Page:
The rest of this article is only available to active members of Questia

Already a member? Log in now.

Notes for this article

Add a new note
If you are trying to select text to create highlights or citations, remember that you must now click or tap on the first word, and then click or tap on the last word.
One moment ...
Default project is now your active project.
Project items
Notes
Cite this article

Cited article

Style
Citations are available only to our active members.
Buy instant access to cite pages or passages in MLA 8, MLA 7, APA and Chicago citation styles.

(Einhorn, 1992, p. 25)

(Einhorn 25)

(Einhorn 25)

1. Lois J. Einhorn, Abraham Lincoln, the Orator: Penetrating the Lincoln Legend (Westport, CT: Greenwood Press, 1992), 25, http://www.questia.com/read/27419298.

Note: primary sources have slightly different requirements for citation. Please see these guidelines for more information.

Cited article

Israel Is Not Comparable to "Advanced Western Democracies"
Settings

Settings

Typeface
Text size Smaller Larger Reset View mode
Search within

Search within this article

Look up

Look up a word

  • Dictionary
  • Thesaurus
Please submit a word or phrase above.
Print this page

Print this page

Why can't I print more than one page at a time?

Help
Full screen
Items saved from this article
  • Highlights & Notes
  • Citations
Some of your highlights are legacy items.

Highlights saved before July 30, 2012 will not be displayed on their respective source pages.

You can easily re-create the highlights by opening the book page or article, selecting the text, and clicking “Highlight.”

matching results for page

    Questia reader help

    How to highlight and cite specific passages

    1. Click or tap the first word you want to select.
    2. Click or tap the last word you want to select, and you’ll see everything in between get selected.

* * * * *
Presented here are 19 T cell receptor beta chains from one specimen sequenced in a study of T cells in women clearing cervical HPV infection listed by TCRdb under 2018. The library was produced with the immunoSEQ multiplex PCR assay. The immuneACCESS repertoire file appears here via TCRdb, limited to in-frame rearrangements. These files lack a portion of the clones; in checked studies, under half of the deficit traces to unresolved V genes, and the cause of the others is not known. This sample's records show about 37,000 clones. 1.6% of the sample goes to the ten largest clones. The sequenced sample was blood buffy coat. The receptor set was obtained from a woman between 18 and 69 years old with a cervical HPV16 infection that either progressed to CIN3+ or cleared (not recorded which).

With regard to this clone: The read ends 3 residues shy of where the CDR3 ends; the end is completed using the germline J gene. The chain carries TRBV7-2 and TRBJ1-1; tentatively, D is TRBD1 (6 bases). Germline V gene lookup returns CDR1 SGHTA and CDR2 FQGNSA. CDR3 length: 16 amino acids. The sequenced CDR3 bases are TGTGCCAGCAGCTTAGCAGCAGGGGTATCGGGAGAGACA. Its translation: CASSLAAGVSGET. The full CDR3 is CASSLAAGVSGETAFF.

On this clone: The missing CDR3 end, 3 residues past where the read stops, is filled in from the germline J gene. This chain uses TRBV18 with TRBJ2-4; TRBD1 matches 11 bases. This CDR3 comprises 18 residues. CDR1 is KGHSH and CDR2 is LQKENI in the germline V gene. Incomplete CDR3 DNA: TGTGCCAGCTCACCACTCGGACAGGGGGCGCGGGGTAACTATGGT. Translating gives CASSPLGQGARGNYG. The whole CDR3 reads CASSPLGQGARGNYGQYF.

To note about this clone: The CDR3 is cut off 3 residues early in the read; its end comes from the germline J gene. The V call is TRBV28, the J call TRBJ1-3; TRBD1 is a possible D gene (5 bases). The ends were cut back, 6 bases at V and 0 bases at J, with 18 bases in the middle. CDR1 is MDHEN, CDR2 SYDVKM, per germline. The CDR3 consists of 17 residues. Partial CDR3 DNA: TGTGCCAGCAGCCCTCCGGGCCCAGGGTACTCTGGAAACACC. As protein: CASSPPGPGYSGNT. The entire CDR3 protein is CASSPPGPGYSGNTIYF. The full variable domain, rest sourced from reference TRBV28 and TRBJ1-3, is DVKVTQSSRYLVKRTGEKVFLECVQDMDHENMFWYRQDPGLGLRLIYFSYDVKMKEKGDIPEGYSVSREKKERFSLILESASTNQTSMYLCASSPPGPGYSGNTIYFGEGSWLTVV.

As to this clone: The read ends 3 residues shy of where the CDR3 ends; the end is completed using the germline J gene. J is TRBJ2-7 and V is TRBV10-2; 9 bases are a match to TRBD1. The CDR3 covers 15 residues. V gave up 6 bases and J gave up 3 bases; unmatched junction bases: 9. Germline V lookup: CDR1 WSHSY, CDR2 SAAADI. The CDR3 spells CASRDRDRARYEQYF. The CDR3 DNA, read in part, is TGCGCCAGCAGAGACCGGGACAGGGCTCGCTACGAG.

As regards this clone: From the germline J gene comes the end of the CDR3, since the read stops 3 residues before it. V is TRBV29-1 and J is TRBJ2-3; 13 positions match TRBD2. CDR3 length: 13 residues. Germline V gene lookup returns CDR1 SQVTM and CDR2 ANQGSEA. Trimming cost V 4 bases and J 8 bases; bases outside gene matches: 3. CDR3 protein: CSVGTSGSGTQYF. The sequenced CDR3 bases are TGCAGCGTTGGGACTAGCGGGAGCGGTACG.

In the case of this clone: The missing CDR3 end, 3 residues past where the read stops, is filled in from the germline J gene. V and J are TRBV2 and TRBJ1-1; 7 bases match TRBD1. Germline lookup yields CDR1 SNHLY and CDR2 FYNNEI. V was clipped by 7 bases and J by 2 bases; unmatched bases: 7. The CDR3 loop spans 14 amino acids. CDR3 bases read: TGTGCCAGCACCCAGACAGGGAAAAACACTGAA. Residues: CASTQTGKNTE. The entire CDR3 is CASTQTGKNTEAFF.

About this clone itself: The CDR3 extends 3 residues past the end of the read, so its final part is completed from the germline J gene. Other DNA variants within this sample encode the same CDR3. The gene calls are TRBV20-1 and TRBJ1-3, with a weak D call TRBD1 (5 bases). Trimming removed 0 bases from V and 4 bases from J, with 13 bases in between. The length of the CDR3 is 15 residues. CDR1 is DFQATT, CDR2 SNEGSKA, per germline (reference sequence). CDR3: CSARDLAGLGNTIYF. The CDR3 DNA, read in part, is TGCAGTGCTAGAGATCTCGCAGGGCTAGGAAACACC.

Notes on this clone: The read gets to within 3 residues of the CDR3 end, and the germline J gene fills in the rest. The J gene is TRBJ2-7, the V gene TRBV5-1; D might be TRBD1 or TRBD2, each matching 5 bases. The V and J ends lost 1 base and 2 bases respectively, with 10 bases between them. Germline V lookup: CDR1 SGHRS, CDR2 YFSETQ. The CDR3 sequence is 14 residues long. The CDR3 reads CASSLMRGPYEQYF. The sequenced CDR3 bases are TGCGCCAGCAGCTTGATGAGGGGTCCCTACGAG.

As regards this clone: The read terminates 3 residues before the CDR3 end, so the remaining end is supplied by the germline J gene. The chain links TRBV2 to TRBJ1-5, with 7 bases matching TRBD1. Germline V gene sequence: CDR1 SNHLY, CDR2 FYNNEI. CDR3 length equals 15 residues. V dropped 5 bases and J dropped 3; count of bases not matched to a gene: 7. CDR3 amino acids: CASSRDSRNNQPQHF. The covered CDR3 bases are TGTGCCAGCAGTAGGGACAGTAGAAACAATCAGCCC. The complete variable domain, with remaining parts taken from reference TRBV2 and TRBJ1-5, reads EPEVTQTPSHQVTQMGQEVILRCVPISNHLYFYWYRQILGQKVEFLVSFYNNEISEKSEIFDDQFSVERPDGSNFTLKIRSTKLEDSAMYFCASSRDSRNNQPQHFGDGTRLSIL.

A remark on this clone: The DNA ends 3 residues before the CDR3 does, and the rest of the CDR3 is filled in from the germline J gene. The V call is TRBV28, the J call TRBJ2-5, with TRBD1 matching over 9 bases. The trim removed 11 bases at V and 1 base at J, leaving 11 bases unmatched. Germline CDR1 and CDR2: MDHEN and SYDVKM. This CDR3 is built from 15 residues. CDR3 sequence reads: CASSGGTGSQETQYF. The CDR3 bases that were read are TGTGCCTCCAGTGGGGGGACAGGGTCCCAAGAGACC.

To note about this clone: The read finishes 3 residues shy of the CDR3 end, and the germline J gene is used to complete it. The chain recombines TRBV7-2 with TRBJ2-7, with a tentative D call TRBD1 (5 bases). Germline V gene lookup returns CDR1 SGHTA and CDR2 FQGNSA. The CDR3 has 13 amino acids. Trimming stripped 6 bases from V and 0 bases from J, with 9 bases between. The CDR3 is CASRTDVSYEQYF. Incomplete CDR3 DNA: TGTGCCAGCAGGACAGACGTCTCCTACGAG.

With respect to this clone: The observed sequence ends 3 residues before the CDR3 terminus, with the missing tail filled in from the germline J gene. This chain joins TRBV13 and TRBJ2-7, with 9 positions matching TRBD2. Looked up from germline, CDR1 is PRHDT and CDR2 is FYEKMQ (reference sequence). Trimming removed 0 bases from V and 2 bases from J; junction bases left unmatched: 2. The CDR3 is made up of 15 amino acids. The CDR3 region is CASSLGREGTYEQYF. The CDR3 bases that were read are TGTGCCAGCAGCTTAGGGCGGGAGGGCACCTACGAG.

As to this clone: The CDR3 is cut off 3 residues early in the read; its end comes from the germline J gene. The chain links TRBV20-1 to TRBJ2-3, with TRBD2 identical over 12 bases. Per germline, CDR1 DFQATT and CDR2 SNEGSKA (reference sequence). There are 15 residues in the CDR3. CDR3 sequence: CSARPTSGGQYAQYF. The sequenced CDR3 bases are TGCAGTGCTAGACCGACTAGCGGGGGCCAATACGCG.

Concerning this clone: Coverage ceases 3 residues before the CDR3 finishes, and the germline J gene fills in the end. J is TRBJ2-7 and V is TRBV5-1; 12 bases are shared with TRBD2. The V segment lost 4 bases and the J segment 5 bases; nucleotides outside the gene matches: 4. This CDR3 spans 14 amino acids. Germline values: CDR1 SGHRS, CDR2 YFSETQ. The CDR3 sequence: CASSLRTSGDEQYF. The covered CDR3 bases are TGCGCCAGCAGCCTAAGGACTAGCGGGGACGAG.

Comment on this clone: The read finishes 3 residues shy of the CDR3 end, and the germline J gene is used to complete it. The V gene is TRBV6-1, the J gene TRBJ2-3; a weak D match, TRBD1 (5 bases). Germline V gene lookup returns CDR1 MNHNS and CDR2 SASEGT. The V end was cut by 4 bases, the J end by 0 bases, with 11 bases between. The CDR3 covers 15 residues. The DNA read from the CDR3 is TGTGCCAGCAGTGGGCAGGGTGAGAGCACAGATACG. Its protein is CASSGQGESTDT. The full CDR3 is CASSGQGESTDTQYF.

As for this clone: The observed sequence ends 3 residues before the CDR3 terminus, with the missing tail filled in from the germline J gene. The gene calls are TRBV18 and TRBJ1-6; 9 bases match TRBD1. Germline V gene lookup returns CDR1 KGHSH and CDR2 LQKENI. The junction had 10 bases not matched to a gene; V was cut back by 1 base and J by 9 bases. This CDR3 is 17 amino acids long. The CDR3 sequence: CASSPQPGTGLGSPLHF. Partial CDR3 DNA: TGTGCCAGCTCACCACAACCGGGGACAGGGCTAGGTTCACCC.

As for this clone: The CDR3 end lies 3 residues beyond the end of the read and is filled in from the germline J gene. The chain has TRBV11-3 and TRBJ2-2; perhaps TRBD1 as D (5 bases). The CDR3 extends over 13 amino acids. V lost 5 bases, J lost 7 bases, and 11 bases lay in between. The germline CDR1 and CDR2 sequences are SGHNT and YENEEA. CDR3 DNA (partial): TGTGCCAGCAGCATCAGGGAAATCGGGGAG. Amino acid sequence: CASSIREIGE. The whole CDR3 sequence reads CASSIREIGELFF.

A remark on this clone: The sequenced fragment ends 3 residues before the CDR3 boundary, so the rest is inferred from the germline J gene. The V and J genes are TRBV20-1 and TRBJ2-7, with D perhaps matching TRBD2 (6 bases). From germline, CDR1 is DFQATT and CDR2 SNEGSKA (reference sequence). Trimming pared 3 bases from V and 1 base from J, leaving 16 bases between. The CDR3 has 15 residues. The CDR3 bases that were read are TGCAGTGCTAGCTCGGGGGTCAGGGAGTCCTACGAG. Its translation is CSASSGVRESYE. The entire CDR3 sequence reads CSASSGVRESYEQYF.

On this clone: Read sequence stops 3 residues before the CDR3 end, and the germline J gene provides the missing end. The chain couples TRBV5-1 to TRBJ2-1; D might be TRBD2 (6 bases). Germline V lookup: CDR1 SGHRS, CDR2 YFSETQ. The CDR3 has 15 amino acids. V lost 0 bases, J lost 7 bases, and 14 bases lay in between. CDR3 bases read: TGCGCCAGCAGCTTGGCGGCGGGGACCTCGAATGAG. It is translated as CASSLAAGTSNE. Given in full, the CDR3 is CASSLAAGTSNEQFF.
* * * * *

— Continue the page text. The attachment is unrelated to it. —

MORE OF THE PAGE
3. You’ll then get a menu of options like creating a highlight or a citation from that passage of text.

    OK, got it!

    Cited passage

    Style
    Citations are available only to our active members.
    Buy instant access to cite pages or passages in MLA 8, MLA 7, APA and Chicago citation styles.

    "Portraying himself as an honest, ordinary person helped Lincoln identify with his audiences." (Einhorn, 1992, p. 25).

    "Portraying himself as an honest, ordinary person helped Lincoln identify with his audiences." (Einhorn 25)

    "Portraying himself as an honest, ordinary person helped Lincoln identify with his audiences." (Einhorn 25)

    "Portraying himself as an honest, ordinary person helped Lincoln identify with his audiences."1

    1. Lois J. Einhorn, Abraham Lincoln, the Orator: Penetrating the Lincoln Legend (Westport, CT: Greenwood Press, 1992), 25, http://www.questia.com/read/27419298.

    Cited passage

    Thanks for trying Questia!

    Please continue trying out our research tools, but please note, full functionality is available only to our active members.

    Your work will be lost once you leave this Web page.

    Buy instant access to save your work.

    Already a member? Log in now.

    Search by... Author
    Show... All Results Primary Sources Peer-reviewed

    Oops!

    An unknown error has occurred. Please click the button below to reload the page. If the problem persists, please try again in a little while.